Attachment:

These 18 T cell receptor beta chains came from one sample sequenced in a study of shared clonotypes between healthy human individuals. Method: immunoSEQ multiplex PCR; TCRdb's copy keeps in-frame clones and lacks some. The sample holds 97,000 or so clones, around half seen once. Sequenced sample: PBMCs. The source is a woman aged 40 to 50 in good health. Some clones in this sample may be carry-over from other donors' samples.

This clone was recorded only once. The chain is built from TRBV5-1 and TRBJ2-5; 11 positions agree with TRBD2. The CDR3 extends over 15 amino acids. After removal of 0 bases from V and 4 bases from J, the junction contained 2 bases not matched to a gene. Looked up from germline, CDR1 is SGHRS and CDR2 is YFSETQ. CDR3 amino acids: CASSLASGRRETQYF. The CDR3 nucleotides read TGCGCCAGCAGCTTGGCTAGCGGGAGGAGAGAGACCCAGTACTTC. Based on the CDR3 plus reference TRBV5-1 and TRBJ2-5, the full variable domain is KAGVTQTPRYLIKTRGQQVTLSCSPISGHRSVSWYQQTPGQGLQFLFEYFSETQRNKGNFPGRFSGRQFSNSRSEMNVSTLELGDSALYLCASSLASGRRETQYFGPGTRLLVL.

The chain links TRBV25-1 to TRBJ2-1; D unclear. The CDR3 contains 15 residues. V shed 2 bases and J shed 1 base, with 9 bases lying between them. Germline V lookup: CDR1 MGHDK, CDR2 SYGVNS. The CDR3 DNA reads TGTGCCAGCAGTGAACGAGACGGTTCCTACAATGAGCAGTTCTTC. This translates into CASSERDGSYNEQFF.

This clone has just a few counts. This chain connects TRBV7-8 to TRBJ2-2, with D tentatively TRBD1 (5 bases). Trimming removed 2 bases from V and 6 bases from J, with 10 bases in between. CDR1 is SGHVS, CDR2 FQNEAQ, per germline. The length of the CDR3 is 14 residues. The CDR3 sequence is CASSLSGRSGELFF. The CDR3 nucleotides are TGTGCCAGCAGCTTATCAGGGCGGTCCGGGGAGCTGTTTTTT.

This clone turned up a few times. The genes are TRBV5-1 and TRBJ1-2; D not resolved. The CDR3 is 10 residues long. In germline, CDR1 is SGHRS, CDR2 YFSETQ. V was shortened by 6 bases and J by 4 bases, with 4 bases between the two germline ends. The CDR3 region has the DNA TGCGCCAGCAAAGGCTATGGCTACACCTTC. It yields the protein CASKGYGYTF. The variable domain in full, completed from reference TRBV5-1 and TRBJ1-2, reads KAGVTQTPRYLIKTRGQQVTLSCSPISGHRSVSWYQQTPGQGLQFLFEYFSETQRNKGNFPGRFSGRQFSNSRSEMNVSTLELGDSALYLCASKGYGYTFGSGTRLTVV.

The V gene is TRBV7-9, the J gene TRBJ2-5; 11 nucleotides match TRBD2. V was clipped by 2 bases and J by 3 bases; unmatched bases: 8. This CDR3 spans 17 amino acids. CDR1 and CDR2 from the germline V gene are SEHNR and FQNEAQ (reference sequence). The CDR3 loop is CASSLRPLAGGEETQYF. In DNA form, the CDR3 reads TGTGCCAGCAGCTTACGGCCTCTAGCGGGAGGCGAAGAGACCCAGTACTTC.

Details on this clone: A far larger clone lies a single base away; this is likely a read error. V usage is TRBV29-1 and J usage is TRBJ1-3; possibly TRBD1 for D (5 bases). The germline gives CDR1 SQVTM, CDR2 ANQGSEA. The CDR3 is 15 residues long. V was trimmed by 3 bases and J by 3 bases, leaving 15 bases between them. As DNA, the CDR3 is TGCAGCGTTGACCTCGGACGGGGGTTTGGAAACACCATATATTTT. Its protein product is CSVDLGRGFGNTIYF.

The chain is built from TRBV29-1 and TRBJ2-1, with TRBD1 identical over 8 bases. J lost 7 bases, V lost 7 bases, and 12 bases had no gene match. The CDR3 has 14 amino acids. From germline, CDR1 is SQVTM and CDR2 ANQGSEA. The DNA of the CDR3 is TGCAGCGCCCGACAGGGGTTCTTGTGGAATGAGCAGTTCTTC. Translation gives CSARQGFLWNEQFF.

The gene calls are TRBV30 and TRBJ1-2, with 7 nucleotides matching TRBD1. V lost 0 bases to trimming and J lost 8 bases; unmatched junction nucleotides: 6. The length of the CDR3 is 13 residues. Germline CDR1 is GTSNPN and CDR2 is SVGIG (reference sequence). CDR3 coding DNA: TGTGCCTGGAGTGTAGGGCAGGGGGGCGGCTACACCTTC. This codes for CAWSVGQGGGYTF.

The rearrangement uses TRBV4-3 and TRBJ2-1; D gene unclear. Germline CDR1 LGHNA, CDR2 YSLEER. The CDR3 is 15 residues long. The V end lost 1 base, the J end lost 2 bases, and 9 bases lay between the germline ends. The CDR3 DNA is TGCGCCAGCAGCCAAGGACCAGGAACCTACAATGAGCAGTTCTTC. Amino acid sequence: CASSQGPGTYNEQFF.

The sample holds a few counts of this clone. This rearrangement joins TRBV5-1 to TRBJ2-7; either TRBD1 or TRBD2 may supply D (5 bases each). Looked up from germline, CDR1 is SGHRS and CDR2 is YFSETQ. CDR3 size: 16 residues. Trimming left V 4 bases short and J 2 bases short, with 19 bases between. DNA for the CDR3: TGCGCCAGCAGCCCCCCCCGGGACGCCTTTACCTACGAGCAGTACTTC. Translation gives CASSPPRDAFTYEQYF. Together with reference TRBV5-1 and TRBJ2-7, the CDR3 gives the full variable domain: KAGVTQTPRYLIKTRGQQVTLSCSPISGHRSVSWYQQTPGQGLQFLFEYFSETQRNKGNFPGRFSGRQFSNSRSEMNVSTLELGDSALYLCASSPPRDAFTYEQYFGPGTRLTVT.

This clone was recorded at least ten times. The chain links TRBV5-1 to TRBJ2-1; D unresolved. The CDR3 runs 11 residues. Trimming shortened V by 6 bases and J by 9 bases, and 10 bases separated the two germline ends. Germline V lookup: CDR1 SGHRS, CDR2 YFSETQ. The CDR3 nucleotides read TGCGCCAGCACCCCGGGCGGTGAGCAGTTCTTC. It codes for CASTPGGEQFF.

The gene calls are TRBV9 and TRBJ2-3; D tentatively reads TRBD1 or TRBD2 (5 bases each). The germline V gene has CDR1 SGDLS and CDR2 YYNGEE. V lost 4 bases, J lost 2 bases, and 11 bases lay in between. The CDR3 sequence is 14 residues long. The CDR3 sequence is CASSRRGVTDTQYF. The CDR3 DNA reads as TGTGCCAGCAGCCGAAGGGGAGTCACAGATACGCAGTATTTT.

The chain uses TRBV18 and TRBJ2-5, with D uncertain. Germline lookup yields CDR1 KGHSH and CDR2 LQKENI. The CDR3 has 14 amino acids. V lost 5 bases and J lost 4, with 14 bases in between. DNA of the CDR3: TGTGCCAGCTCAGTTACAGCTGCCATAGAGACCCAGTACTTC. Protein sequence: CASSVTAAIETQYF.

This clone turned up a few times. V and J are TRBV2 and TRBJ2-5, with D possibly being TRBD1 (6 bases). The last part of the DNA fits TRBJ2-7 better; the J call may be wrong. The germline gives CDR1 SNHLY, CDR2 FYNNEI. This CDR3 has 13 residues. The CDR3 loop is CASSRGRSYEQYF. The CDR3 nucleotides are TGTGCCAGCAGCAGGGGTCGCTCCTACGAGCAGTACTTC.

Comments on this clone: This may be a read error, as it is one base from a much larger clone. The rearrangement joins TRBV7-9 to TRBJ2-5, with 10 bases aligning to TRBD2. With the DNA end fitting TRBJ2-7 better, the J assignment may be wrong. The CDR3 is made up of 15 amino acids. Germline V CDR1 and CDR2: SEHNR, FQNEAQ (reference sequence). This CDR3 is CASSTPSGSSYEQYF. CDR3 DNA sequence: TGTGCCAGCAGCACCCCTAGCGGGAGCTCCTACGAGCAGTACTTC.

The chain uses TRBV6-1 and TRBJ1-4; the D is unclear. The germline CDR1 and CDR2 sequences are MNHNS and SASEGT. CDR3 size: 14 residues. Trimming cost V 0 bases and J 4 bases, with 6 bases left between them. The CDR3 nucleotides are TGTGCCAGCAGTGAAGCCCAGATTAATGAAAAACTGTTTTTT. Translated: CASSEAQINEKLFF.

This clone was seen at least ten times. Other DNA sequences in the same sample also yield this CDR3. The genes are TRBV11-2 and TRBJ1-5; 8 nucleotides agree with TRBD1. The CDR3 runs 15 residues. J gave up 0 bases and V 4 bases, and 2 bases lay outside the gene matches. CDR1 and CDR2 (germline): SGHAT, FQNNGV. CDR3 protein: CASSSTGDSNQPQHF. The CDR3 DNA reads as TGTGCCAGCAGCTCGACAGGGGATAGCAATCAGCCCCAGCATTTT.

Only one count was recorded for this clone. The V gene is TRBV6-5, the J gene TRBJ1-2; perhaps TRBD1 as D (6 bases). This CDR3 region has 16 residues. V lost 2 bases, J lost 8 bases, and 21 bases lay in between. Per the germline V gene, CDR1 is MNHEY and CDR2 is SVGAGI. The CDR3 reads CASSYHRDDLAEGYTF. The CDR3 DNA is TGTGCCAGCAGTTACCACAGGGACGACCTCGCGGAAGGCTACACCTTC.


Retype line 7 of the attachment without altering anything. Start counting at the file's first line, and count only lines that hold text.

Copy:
Details on this clone: A far larger clone lies a single base away; this is likely a read error. V usage is TRBV29-1 and J usage is TRBJ1-3; possibly TRBD1 for D (5 bases). The germline gives CDR1 SQVTM, CDR2 ANQGSEA. The CDR3 is 15 residues long. V was trimmed by 3 bases and J by 3 bases, leaving 15 bases between them. As DNA, the CDR3 is TGCAGCGTTGACCTCGGACGGGGGTTTGGAAACACCATATATTTT. Its protein product is CSVDLGRGFGNTIYF.